Cedefop’s second policy learning forum on learning outcomes for vocational education and training (VET) qualifications, on 13 and 14 October in Thessaloniki, provided a follow up to last year’s first such event.

The forum explored the way forward, which will involve the setting up of a practitioner network and the development of a handbook, the first draft of which was presented to participants.

In her opening speech, Cedefop Deputy Director Mara Brugia pointed out that there is a 'strong political commitment about learning outcomes across Europe’, but warned that this 'does not guarantee that they are written and applied in a way which benefits end-users, be these teachers, learners or employers.'

She added: ‘Learning outcomes are widely used in VET, but exchange of experience between institutions and countries and mutual learning are still rather limited, as opposed to higher education.’

Ms Brugia said that the feedback received after the first forum singled out the need for a ‘more permanent community of practitioners,’ adding that Cedefop ‘certainly wants to support such mutual learning in a more systematic way.’

European Commission’s Koen Nomden argued that making learning outcomes mainstream will define qualification standards.

Cedefop Head of Department for VET Systems and Institutions Loukas Zahilas mentioned that following last year’s forum we have come closer to a much-needed community of practice, supported by Cedefop research.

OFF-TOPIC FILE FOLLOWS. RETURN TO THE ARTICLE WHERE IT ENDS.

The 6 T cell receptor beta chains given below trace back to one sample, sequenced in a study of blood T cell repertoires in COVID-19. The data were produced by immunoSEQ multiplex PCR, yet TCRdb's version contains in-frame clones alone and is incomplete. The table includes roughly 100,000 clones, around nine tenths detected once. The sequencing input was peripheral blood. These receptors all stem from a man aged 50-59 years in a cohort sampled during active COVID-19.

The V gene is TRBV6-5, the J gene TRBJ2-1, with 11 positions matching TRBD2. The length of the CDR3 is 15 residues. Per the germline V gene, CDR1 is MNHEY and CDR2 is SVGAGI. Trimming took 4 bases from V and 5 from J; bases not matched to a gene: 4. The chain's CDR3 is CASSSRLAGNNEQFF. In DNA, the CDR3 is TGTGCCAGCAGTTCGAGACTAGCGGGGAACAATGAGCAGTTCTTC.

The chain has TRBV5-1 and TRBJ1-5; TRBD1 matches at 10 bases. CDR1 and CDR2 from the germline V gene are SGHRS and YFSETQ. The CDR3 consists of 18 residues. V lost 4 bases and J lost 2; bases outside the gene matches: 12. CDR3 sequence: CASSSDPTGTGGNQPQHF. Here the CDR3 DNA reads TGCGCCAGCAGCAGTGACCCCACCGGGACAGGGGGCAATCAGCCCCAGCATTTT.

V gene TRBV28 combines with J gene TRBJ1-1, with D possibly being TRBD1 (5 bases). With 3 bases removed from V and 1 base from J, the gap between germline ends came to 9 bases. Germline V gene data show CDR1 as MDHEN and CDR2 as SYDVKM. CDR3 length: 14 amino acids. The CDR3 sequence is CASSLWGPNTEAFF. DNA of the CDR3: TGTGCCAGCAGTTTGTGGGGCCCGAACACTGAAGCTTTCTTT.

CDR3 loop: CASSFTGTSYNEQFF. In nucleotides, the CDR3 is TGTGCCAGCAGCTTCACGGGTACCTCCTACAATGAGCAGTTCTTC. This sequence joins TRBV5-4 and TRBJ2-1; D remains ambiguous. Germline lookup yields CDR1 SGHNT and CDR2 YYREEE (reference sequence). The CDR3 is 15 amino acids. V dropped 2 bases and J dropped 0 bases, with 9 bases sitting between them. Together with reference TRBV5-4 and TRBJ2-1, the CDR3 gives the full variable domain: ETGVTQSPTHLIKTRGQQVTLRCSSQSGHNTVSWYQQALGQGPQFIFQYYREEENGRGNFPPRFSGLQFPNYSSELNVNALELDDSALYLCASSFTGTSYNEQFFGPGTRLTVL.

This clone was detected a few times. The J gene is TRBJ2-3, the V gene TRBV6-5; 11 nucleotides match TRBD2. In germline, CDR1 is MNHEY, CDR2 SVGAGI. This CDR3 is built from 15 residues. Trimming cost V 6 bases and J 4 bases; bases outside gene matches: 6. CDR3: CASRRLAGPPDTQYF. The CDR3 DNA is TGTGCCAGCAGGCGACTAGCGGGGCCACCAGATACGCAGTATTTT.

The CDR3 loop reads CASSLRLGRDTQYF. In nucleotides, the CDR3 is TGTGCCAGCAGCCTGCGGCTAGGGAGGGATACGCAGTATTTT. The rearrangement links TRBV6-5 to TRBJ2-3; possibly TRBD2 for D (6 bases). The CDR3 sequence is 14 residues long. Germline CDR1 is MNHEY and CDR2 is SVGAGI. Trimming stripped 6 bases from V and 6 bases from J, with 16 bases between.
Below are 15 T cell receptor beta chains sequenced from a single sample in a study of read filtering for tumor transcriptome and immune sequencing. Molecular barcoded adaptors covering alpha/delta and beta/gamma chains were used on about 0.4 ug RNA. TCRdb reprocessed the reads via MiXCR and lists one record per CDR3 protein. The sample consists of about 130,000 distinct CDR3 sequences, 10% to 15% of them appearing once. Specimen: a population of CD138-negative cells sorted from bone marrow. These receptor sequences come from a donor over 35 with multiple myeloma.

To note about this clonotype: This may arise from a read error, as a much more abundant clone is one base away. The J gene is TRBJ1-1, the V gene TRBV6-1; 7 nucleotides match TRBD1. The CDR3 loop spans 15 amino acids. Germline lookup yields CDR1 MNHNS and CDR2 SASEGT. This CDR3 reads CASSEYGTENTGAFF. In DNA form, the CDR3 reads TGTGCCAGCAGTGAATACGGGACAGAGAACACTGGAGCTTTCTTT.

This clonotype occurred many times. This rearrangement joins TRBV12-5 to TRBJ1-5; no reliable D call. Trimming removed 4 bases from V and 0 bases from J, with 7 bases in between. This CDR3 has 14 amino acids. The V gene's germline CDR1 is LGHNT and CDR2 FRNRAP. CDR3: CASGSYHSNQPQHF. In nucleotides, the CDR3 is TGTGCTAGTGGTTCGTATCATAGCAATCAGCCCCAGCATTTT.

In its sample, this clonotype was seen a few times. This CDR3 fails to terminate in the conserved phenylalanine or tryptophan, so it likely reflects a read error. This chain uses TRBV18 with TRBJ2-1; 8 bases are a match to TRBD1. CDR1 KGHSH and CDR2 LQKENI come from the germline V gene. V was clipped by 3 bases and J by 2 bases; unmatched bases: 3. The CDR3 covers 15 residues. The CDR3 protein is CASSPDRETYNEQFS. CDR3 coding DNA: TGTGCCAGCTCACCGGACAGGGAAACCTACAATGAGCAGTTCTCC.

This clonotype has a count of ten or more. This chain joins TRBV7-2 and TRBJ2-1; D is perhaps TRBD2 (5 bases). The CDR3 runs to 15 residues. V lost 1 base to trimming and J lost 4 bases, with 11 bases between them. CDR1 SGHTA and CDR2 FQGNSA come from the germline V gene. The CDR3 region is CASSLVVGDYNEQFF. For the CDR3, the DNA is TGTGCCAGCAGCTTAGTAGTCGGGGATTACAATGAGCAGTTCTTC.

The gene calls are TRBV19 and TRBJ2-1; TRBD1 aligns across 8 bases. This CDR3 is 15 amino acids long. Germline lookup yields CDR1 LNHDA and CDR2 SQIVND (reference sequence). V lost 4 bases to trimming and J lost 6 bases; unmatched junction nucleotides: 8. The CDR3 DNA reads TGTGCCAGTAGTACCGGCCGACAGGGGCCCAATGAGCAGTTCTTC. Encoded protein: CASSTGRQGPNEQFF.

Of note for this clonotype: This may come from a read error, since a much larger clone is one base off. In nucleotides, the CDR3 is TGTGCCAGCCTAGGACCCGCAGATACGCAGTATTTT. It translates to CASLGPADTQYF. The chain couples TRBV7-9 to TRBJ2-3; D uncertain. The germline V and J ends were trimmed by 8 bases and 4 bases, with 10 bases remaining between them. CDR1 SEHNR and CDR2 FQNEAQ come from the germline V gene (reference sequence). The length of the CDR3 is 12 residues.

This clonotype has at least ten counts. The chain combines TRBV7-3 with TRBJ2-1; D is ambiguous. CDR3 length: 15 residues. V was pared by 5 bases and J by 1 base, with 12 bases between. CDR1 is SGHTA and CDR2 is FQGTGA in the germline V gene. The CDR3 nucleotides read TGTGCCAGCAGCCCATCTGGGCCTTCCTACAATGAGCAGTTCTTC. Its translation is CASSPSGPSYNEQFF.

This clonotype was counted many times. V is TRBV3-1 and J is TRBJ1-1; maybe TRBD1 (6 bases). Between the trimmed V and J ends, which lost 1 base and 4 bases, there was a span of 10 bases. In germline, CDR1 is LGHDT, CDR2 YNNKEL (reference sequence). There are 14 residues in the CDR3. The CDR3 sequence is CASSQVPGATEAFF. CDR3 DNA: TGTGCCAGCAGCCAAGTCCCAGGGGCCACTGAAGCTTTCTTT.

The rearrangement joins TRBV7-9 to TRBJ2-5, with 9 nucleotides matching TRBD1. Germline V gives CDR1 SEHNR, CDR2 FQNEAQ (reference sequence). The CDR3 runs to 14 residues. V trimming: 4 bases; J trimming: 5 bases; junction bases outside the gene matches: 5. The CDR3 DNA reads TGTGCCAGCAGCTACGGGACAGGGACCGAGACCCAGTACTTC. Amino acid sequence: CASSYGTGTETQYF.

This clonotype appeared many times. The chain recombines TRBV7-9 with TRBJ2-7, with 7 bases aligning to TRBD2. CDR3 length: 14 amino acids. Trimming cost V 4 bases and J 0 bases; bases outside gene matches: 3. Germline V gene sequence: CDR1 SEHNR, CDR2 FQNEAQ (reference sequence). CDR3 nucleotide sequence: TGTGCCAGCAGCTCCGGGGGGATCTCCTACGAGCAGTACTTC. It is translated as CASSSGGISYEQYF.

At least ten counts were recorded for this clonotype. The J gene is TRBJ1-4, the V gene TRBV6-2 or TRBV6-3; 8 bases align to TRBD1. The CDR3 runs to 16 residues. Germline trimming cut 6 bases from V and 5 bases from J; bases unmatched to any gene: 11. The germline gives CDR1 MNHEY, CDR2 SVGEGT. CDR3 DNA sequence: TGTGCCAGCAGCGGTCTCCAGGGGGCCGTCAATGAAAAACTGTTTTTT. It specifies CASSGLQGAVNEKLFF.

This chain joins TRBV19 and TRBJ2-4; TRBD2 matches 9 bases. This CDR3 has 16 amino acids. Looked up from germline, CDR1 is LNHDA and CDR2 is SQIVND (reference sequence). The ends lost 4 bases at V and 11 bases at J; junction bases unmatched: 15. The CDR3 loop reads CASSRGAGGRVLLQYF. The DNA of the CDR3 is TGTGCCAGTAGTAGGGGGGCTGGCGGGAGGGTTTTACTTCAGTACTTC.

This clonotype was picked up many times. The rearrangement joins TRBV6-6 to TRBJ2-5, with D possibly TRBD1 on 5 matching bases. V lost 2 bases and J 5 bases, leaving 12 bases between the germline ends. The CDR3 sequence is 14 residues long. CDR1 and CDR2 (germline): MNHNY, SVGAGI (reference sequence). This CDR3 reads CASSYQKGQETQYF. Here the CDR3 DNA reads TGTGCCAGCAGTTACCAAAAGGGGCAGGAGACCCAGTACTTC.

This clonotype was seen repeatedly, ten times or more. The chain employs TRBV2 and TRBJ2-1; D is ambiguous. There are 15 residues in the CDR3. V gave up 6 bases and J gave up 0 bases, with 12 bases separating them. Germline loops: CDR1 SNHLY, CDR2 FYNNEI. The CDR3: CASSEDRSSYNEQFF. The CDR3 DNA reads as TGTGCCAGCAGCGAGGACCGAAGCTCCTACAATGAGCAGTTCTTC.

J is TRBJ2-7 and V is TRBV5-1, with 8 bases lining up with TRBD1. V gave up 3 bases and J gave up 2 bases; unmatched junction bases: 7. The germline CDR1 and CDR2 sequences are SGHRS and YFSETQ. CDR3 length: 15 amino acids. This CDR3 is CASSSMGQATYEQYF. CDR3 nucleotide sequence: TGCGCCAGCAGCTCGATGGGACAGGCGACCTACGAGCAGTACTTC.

Comparing countries

More Cedefop research in the field was also discussed at the forum, including two comparative studies: one on learning outcome application in 33 European countries, carried out in 2014-15, and another of 10 learning outcomes-based VET qualifications currently being carried out in 25 countries across the world (13 in Europe and 12 in the rest of the world).

Cedefop expert Slava Pevec Grm said that learning outcomes are increasingly embedded in policies and practices across Europe, noting that all European countries have significantly progressed on defining and using them.

Prior to the event, which was part of the European vocational skills week, national representatives had been asked to submit written input summarising the way learning outcomes have been implemented in their country. During the event, participants exchanged experiences in the plenary sessions and in the working groups.

'GPS for qualifications'

Cedefop expert Jens Bjørnåvold presented the first draft of the handbook for defining and writing learning outcomes and invited stakeholders to contribute as it needs to reflect a wide approach.

In his closing remarks, Cedefop Director James Calleja highlighted further this work by saying that ‘a handbook in evolution’ will become the ‘GPS for qualifications.’

He argued that learning outcomes are more than a technical exercise: ‘We must create a culture in schools and institutions to define, write and implement learning outcomes; we need to have leaders, well-trained teachers and stimulating learning environments where learning outcomes are accepted as enriching qualifications.’

Mr Calleja concluded: ‘Learning outcomes are at the heart of the journey from education to employment and give providers and employers the chance to step into one another’s shoes.’ He called for social partners and students to get more involved, and stressed the need for all actors to continue to talk to one another.